CS 124, Fall 2017
Lab 1: Introduction to Linux and Java

Welcome to CS 124, Introduction to Programming. In this course, you will learn how to write computer programs in the Java programming language. In the labs for this course, you will be using the Linux operating system. For programming outside of lab, you can use your own computer (with almost any operating system that you prefer), or you can continue to use Linux on computers in HWS labs. See the last section of this lab worksheet for more information about programming outside of class.

This first lab of the semester introduces you to the Linux operating system and to Java. Because of all the new material on using Linux, this lab handout is rather long, and you should read through it in advance.

As part of the lab, you will write your first Java programs. You will turn in your work before the start of next week's lab. See the section on "Turning in your work", later on this lab worksheet, to learn how to do that.

Getting Into Linux

The computers in Rosenberg 009 are usually running the Windows operating system, but they are also set up to run Linux. There are actually many versions of Linux. The one we are using is called "Linux Mint." You can read more about Linux on the About Linux page, http://math.hws.edu/about_linux

To get into Linux, restart the computer, or start it if it is turned off. (To restart, hit Control-Alt-Delete to get to the login screen. Then, use the small "power button" menu on the bottom-right of the login screen and select Restart.) As the computer starts up, there is a point where you are given a choice between "Windows" and "Linux Mint". Press the down-arrow key once to select "Linux Mint", and press return. You have about 10 seconds to do this. After a short time, you will see a Linux login screen.

Log in using the Linux user name and password that were assigned to you. (Your Linux user name is the same as your user name for email and for the campus network, but the password is different.) Your Linux desktop will have an applications menu at the bottom left of the screen. You can explore some of the applications in that menu, when you have time.

When you are finished with Linux, you should restart the computer so that it will boot back into Windows. You can do this by selecting the icon on the bottom left of the applications menu, then selecting Restart in the dialog box that pops up.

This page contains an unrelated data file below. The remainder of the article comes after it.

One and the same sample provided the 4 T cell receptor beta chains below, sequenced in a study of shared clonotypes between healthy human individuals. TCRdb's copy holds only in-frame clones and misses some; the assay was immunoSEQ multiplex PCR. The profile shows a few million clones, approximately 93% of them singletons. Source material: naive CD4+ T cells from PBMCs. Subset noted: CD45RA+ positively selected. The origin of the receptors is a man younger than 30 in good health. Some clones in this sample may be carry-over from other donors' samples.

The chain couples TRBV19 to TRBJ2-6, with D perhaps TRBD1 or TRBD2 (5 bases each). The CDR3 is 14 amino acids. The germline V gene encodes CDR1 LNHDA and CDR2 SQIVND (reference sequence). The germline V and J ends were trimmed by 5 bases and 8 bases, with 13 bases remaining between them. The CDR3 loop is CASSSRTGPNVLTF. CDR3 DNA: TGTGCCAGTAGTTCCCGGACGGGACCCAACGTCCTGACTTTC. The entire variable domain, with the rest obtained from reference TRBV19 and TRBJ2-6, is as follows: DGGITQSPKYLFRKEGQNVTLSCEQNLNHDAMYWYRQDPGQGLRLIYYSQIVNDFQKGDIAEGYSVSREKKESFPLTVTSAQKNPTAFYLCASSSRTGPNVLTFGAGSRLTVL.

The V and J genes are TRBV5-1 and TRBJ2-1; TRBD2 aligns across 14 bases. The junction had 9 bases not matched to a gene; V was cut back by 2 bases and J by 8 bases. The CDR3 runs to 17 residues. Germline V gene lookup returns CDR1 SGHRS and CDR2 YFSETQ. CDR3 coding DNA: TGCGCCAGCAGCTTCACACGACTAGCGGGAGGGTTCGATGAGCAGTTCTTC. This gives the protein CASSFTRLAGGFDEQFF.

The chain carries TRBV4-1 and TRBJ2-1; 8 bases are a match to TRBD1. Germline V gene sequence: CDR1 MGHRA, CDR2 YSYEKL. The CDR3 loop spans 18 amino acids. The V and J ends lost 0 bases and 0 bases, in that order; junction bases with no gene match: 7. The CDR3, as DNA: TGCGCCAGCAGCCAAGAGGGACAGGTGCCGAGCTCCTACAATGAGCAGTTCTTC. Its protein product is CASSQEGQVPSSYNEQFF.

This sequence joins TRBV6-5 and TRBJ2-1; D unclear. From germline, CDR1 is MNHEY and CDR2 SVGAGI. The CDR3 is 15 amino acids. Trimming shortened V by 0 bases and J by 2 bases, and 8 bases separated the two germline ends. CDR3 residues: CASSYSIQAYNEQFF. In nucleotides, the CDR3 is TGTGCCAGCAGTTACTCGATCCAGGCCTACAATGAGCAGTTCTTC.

Introduction to the Command Line

This section introduces the "command-line environment," where you interact with the computer by typing in commands. Most of the things that you can do on the command line can also be accomplished by menu and mouse, but the command line can be more efficient and is essential for a few tasks.

To access the Linux command-line environment, open a "Terminal", by selecting the "Terminal" command from the "Administration/Accessories" menu. (Or just click the Terminal icon on the left edge of the menu, or type Terminal in the input box at the top of the menu and press return.) This will open a window where you can type your commands. When this Terminal window is active and waiting for a command, you will see a blinking cursor next to a prompt. You type a command at this prompt, and press return. The computer will attempt to carry out the command that you enter. If there is an error, you will usually see an error message and another prompt. If the command is carried out successfully, you might not get any message at all, just the prompt where you can type another command.

An important concept in a command line environment is the "current directory." Your files are organized into directories, which are also called "folders." When you work in a Terminal window, you are working "in" a current directory, and the commands that you type apply to that directory. When you first open a Terminal, the current directory is your main or "home" directory. There are commands that you can type to create new directories and to move into a different current directory.

To get started, open a Terminal window, and enter these commands:

mkdir cs124
cd cs124

The first command, mkdir, creates a new directory, named cs124 inside the current directory. The second command, cd, changes the current directory. It moves you "into" cs124, so that you are now working in that directory.

I suggest that you keep your work for this course in your cs124 directory. I also suggest making a new directory, inside cs124, for each lab. To make the directory for this lab, and to move into that directory, enter the following commands while working in the cs124 directory:

mkdir lab1
cd lab1

Do not use spaces or other funny characters in directory or file names! Such characters can make some things more difficult when working on the command line.

If you log into the computer later and want to go back to working on Lab 1, you can get directly to the lab1 directory by giving the command

cd cs124/lab1

after logging in. The cs124/lab1 in this command is called a "path" and it refers to something named "lab1" inside a directory named "cs124" that is in your current directory. If you ever get confused about which directory you are working in, you can use the cd command with no directory name to return to your home directory.